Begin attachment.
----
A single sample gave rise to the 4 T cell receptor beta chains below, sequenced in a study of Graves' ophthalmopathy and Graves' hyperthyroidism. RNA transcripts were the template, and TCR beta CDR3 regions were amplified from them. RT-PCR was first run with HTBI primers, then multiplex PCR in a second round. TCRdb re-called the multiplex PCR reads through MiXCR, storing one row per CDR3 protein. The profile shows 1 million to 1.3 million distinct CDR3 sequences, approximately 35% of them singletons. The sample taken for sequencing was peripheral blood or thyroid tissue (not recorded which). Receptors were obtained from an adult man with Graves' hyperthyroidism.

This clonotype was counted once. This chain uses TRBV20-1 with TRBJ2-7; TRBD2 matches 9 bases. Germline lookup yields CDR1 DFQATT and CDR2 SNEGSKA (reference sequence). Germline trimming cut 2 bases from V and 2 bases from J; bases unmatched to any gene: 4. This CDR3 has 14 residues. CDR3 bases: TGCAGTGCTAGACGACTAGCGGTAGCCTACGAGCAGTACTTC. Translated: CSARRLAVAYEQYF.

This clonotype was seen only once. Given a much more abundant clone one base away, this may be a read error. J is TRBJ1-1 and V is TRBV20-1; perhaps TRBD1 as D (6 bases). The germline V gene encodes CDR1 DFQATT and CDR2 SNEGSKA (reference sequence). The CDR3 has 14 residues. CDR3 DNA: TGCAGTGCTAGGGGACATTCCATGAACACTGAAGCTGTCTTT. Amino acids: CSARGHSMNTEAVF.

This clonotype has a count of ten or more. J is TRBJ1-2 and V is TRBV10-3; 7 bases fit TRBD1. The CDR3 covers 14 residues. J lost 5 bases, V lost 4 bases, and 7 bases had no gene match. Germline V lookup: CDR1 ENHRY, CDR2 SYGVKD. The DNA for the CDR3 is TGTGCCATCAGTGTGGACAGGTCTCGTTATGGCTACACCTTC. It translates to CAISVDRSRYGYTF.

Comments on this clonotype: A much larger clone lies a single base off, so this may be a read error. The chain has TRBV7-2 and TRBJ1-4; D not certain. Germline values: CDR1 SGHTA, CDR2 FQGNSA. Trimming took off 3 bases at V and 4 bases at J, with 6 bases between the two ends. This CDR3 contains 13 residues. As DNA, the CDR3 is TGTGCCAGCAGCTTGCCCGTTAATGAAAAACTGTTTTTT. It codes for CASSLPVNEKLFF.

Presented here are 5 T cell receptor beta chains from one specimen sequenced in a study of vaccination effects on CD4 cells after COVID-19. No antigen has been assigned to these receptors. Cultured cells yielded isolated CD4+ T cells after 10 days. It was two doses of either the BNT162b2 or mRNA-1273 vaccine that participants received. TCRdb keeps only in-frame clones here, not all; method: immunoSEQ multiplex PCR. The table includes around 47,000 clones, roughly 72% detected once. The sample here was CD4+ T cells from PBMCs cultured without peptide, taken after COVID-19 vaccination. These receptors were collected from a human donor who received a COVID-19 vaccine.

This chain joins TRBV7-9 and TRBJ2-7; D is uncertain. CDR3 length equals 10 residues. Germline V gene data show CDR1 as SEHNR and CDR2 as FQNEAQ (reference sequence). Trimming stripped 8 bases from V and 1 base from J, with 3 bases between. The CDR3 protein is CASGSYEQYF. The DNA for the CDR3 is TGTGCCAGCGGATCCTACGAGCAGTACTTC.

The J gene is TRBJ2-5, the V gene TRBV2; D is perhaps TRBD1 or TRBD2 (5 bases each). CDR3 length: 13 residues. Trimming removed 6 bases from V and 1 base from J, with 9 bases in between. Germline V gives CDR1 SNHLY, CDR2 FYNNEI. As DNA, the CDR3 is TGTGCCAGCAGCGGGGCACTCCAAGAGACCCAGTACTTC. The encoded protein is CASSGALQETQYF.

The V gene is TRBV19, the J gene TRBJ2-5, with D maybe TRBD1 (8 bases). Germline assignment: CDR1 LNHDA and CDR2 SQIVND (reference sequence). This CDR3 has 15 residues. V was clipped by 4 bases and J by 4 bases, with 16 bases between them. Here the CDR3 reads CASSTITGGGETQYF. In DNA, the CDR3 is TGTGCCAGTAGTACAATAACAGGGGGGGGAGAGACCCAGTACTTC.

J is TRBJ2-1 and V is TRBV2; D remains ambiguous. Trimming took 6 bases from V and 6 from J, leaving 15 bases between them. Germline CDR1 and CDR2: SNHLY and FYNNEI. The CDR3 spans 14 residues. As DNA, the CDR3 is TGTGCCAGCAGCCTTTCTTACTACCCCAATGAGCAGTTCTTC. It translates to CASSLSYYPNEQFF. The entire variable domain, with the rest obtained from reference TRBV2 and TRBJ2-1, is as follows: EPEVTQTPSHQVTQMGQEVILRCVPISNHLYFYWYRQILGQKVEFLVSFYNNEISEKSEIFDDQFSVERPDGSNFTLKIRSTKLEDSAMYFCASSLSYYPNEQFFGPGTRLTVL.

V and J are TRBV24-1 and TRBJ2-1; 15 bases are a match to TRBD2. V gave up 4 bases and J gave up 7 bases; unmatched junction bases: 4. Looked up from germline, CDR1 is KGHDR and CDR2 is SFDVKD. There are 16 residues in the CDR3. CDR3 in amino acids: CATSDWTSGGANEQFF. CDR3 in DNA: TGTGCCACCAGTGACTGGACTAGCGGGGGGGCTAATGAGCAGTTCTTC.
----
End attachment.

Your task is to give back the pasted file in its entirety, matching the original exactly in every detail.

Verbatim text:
A single sample gave rise to the 4 T cell receptor beta chains below, sequenced in a study of Graves' ophthalmopathy and Graves' hyperthyroidism. RNA transcripts were the template, and TCR beta CDR3 regions were amplified from them. RT-PCR was first run with HTBI primers, then multiplex PCR in a second round. TCRdb re-called the multiplex PCR reads through MiXCR, storing one row per CDR3 protein. The profile shows 1 million to 1.3 million distinct CDR3 sequences, approximately 35% of them singletons. The sample taken for sequencing was peripheral blood or thyroid tissue (not recorded which). Receptors were obtained from an adult man with Graves' hyperthyroidism.

This clonotype was counted once. This chain uses TRBV20-1 with TRBJ2-7; TRBD2 matches 9 bases. Germline lookup yields CDR1 DFQATT and CDR2 SNEGSKA (reference sequence). Germline trimming cut 2 bases from V and 2 bases from J; bases unmatched to any gene: 4. This CDR3 has 14 residues. CDR3 bases: TGCAGTGCTAGACGACTAGCGGTAGCCTACGAGCAGTACTTC. Translated: CSARRLAVAYEQYF.

This clonotype was seen only once. Given a much more abundant clone one base away, this may be a read error. J is TRBJ1-1 and V is TRBV20-1; perhaps TRBD1 as D (6 bases). The germline V gene encodes CDR1 DFQATT and CDR2 SNEGSKA (reference sequence). The CDR3 has 14 residues. CDR3 DNA: TGCAGTGCTAGGGGACATTCCATGAACACTGAAGCTGTCTTT. Amino acids: CSARGHSMNTEAVF.

This clonotype has a count of ten or more. J is TRBJ1-2 and V is TRBV10-3; 7 bases fit TRBD1. The CDR3 covers 14 residues. J lost 5 bases, V lost 4 bases, and 7 bases had no gene match. Germline V lookup: CDR1 ENHRY, CDR2 SYGVKD. The DNA for the CDR3 is TGTGCCATCAGTGTGGACAGGTCTCGTTATGGCTACACCTTC. It translates to CAISVDRSRYGYTF.

Comments on this clonotype: A much larger clone lies a single base off, so this may be a read error. The chain has TRBV7-2 and TRBJ1-4; D not certain. Germline values: CDR1 SGHTA, CDR2 FQGNSA. Trimming took off 3 bases at V and 4 bases at J, with 6 bases between the two ends. This CDR3 contains 13 residues. As DNA, the CDR3 is TGTGCCAGCAGCTTGCCCGTTAATGAAAAACTGTTTTTT. It codes for CASSLPVNEKLFF.

Presented here are 5 T cell receptor beta chains from one specimen sequenced in a study of vaccination effects on CD4 cells after COVID-19. No antigen has been assigned to these receptors. Cultured cells yielded isolated CD4+ T cells after 10 days. It was two doses of either the BNT162b2 or mRNA-1273 vaccine that participants received. TCRdb keeps only in-frame clones here, not all; method: immunoSEQ multiplex PCR. The table includes around 47,000 clones, roughly 72% detected once. The sample here was CD4+ T cells from PBMCs cultured without peptide, taken after COVID-19 vaccination. These receptors were collected from a human donor who received a COVID-19 vaccine.

This chain joins TRBV7-9 and TRBJ2-7; D is uncertain. CDR3 length equals 10 residues. Germline V gene data show CDR1 as SEHNR and CDR2 as FQNEAQ (reference sequence). Trimming stripped 8 bases from V and 1 base from J, with 3 bases between. The CDR3 protein is CASGSYEQYF. The DNA for the CDR3 is TGTGCCAGCGGATCCTACGAGCAGTACTTC.

The J gene is TRBJ2-5, the V gene TRBV2; D is perhaps TRBD1 or TRBD2 (5 bases each). CDR3 length: 13 residues. Trimming removed 6 bases from V and 1 base from J, with 9 bases in between. Germline V gives CDR1 SNHLY, CDR2 FYNNEI. As DNA, the CDR3 is TGTGCCAGCAGCGGGGCACTCCAAGAGACCCAGTACTTC. The encoded protein is CASSGALQETQYF.

The V gene is TRBV19, the J gene TRBJ2-5, with D maybe TRBD1 (8 bases). Germline assignment: CDR1 LNHDA and CDR2 SQIVND (reference sequence). This CDR3 has 15 residues. V was clipped by 4 bases and J by 4 bases, with 16 bases between them. Here the CDR3 reads CASSTITGGGETQYF. In DNA, the CDR3 is TGTGCCAGTAGTACAATAACAGGGGGGGGAGAGACCCAGTACTTC.

J is TRBJ2-1 and V is TRBV2; D remains ambiguous. Trimming took 6 bases from V and 6 from J, leaving 15 bases between them. Germline CDR1 and CDR2: SNHLY and FYNNEI. The CDR3 spans 14 residues. As DNA, the CDR3 is TGTGCCAGCAGCCTTTCTTACTACCCCAATGAGCAGTTCTTC. It translates to CASSLSYYPNEQFF. The entire variable domain, with the rest obtained from reference TRBV2 and TRBJ2-1, is as follows: EPEVTQTPSHQVTQMGQEVILRCVPISNHLYFYWYRQILGQKVEFLVSFYNNEISEKSEIFDDQFSVERPDGSNFTLKIRSTKLEDSAMYFCASSLSYYPNEQFFGPGTRLTVL.

V and J are TRBV24-1 and TRBJ2-1; 15 bases are a match to TRBD2. V gave up 4 bases and J gave up 7 bases; unmatched junction bases: 4. Looked up from germline, CDR1 is KGHDR and CDR2 is SFDVKD. There are 16 residues in the CDR3. CDR3 in amino acids: CATSDWTSGGANEQFF. CDR3 in DNA: TGTGCCACCAGTGACTGGACTAGCGGGGGGGCTAATGAGCAGTTCTTC.